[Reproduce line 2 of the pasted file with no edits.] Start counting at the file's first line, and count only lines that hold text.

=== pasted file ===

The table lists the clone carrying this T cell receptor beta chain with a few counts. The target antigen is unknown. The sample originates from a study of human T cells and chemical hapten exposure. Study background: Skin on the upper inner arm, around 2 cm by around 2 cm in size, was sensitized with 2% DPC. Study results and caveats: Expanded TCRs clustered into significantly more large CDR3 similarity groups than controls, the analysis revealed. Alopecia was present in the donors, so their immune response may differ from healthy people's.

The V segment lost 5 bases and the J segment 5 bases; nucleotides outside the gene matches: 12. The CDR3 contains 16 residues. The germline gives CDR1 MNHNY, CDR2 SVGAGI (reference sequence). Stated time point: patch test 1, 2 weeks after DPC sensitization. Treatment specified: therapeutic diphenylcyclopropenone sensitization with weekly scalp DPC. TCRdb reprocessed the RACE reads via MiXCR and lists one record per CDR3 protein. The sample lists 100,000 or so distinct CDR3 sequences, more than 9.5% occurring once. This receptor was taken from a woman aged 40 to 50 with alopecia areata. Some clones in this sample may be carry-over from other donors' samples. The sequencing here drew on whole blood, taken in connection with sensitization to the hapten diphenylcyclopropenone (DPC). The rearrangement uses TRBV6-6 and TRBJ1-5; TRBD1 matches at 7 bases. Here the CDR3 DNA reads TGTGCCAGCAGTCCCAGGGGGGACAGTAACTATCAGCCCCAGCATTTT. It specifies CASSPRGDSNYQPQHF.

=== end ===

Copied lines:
The V segment lost 5 bases and the J segment 5 bases; nucleotides outside the gene matches: 12. The CDR3 contains 16 residues. The germline gives CDR1 MNHNY, CDR2 SVGAGI (reference sequence). Stated time point: patch test 1, 2 weeks after DPC sensitization. Treatment specified: therapeutic diphenylcyclopropenone sensitization with weekly scalp DPC. TCRdb reprocessed the RACE reads via MiXCR and lists one record per CDR3 protein. The sample lists 100,000 or so distinct CDR3 sequences, more than 9.5% occurring once. This receptor was taken from a woman aged 40 to 50 with alopecia areata. Some clones in this sample may be carry-over from other donors' samples. The sequencing here drew on whole blood, taken in connection with sensitization to the hapten diphenylcyclopropenone (DPC). The rearrangement uses TRBV6-6 and TRBJ1-5; TRBD1 matches at 7 bases. Here the CDR3 DNA reads TGTGCCAGCAGTCCCAGGGGGGACAGTAACTATCAGCCCCAGCATTTT. It specifies CASSPRGDSNYQPQHF.